What did you say?! (Image of ‘Don Juan’ courtesy of the Printemps des Comediéns.)
What did you say?! (Image of ‘Don Juan’ courtesy of the Printemps des Comediéns.)

Another critic submitted a review of a production about body-shaming with an explicit word in its title. A request was received to change the word in the review, thus inadvertently proving the playwright’s point about the shame attached to human bodies. The government, not pleased with the show in the first place, wouldn’t negotiate. The word was changed.

The critic explained, “As with many subjects, I can discuss it, I can teach it, but as soon as it’s in writing I will get in trouble. And it won’t just be me. It will be my superior, our families. Sometimes I fight, but sometimes I just find other ways to make my point.”

Funding the arts—at what cost?

These nations are pouring money into the arts and development of their country’s arts-and-culture critics. But their attempts at control of these mediums result in ironies worthy of Aristophanean satire.

Take, for example, one official solution to a play’s nudity. Rather than allowing the performer to offend the audience with the suggestion of skin, the government insisted on a swimsuit onstage, an artistic depiction of the actor’s genitalia taped to the suit’s crotch as though it were the weirdest game of Pin-the-Tail-on-the-Donkey ever played. Another country hosted a production which I’ll call The Ailing Armadillo. Government leaders were outraged, telling the company, “The armadillo is the symbol of our nation! How can it be sick?” The production’s name was changed to something like The Exultant Warrior (the real replacement title was even more ridiculous).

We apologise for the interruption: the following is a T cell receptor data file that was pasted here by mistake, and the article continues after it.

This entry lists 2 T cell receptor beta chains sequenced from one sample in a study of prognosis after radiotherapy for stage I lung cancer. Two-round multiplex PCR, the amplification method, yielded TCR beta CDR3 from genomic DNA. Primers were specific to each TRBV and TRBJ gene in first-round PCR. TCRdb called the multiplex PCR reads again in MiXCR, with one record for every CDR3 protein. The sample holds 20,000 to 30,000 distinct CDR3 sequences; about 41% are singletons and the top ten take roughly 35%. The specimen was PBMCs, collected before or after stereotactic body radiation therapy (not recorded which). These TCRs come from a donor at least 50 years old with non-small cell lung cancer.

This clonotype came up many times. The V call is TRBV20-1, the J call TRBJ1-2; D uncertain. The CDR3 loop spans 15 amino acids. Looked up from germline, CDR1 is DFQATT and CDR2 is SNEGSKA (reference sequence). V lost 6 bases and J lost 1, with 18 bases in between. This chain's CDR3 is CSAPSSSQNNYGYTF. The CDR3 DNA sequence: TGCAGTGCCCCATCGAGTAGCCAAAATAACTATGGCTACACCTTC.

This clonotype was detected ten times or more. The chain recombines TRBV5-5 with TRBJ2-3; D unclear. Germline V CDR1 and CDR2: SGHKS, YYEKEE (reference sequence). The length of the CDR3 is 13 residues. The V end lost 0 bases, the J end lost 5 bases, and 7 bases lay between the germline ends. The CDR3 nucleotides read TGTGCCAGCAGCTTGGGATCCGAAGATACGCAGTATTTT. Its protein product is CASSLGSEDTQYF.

Some critics must contend with restricted internet access and conduct their research illegally. They are encouraged to take deep dives into specialized subjects, so long as they never say where they attained their knowledge. Others must engage in a careful cat-and-mouse game with each review, using pointed language that will attract the notice of the right people and slip under the radar of the dangerous ones.

Why we rail

That’s how important theater criticism (and, by extension, arts criticism) is outside the United States, why many critics insist our work isn’t a consumer guide, why we rail against the thumbs and the stars. Artists still bravely, slyly, defy their governments (and pay dearly, like Kirill Serebrennikov or Juliano Mer-Khamis), and critics spread the messages of these ephemeral performances.

You see yet another production of King Lear showing up onstage, and theater critics tell you why this play, why this production, why now. While we in this country are still guaranteed the right to criticize our government, President Lear has openly attacked and threatened artistic freedoms (Hamilton or SNL, anyone?).

Perhaps there’s also a bit of Lear in our artistic directors and editors. As Lear’s banished Kent exclaims, “Check this hideous rashness.” My colleagues abroad aren’t a cautionary tale, but rather an inspirational one. When there are no more professional critics left to play the Fool, who will lay their lives and livelihoods on the line to defend and interpret the arts, publicly, in writing, despite hostile forces seeking to censor dissent?